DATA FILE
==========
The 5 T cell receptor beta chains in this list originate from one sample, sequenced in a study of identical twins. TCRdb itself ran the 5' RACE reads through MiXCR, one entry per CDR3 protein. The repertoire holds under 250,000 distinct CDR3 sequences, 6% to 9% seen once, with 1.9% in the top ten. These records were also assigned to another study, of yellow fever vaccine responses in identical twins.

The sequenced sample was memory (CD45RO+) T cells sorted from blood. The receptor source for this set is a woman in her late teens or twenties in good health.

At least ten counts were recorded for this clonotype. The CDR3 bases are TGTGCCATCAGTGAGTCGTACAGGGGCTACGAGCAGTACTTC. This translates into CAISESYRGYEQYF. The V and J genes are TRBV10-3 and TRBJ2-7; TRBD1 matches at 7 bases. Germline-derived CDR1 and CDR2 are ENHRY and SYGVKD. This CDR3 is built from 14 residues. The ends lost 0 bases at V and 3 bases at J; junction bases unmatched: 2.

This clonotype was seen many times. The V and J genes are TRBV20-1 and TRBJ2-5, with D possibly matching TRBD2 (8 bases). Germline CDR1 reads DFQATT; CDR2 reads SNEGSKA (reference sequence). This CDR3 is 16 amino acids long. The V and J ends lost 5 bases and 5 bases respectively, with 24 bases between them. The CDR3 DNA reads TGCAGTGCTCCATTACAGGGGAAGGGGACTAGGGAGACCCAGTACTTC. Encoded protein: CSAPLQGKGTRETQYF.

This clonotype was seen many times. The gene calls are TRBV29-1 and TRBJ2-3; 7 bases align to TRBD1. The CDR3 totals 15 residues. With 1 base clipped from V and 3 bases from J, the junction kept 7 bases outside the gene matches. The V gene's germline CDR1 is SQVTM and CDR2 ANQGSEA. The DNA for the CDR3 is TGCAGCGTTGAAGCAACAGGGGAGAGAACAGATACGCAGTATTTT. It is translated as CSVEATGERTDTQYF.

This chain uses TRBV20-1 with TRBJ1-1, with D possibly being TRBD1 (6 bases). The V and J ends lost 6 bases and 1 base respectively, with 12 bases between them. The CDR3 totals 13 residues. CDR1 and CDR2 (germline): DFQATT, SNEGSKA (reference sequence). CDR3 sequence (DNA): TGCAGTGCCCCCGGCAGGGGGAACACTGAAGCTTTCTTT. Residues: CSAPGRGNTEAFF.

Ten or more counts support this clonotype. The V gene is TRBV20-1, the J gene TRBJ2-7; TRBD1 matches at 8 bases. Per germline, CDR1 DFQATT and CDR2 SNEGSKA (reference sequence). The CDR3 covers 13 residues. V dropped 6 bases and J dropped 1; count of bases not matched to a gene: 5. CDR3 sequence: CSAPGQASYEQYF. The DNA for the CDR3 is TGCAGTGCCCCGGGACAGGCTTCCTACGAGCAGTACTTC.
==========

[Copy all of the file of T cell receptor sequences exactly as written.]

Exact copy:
The 5 T cell receptor beta chains in this list originate from one sample, sequenced in a study of identical twins. TCRdb itself ran the 5' RACE reads through MiXCR, one entry per CDR3 protein. The repertoire holds under 250,000 distinct CDR3 sequences, 6% to 9% seen once, with 1.9% in the top ten. These records were also assigned to another study, of yellow fever vaccine responses in identical twins.

The sequenced sample was memory (CD45RO+) T cells sorted from blood. The receptor source for this set is a woman in her late teens or twenties in good health.

At least ten counts were recorded for this clonotype. The CDR3 bases are TGTGCCATCAGTGAGTCGTACAGGGGCTACGAGCAGTACTTC. This translates into CAISESYRGYEQYF. The V and J genes are TRBV10-3 and TRBJ2-7; TRBD1 matches at 7 bases. Germline-derived CDR1 and CDR2 are ENHRY and SYGVKD. This CDR3 is built from 14 residues. The ends lost 0 bases at V and 3 bases at J; junction bases unmatched: 2.

This clonotype was seen many times. The V and J genes are TRBV20-1 and TRBJ2-5, with D possibly matching TRBD2 (8 bases). Germline CDR1 reads DFQATT; CDR2 reads SNEGSKA (reference sequence). This CDR3 is 16 amino acids long. The V and J ends lost 5 bases and 5 bases respectively, with 24 bases between them. The CDR3 DNA reads TGCAGTGCTCCATTACAGGGGAAGGGGACTAGGGAGACCCAGTACTTC. Encoded protein: CSAPLQGKGTRETQYF.

This clonotype was seen many times. The gene calls are TRBV29-1 and TRBJ2-3; 7 bases align to TRBD1. The CDR3 totals 15 residues. With 1 base clipped from V and 3 bases from J, the junction kept 7 bases outside the gene matches. The V gene's germline CDR1 is SQVTM and CDR2 ANQGSEA. The DNA for the CDR3 is TGCAGCGTTGAAGCAACAGGGGAGAGAACAGATACGCAGTATTTT. It is translated as CSVEATGERTDTQYF.

This chain uses TRBV20-1 with TRBJ1-1, with D possibly being TRBD1 (6 bases). The V and J ends lost 6 bases and 1 base respectively, with 12 bases between them. The CDR3 totals 13 residues. CDR1 and CDR2 (germline): DFQATT, SNEGSKA (reference sequence). CDR3 sequence (DNA): TGCAGTGCCCCCGGCAGGGGGAACACTGAAGCTTTCTTT. Residues: CSAPGRGNTEAFF.

Ten or more counts support this clonotype. The V gene is TRBV20-1, the J gene TRBJ2-7; TRBD1 matches at 8 bases. Per germline, CDR1 DFQATT and CDR2 SNEGSKA (reference sequence). The CDR3 covers 13 residues. V dropped 6 bases and J dropped 1; count of bases not matched to a gene: 5. CDR3 sequence: CSAPGQASYEQYF. The DNA for the CDR3 is TGCAGTGCCCCGGGACAGGCTTCCTACGAGCAGTACTTC.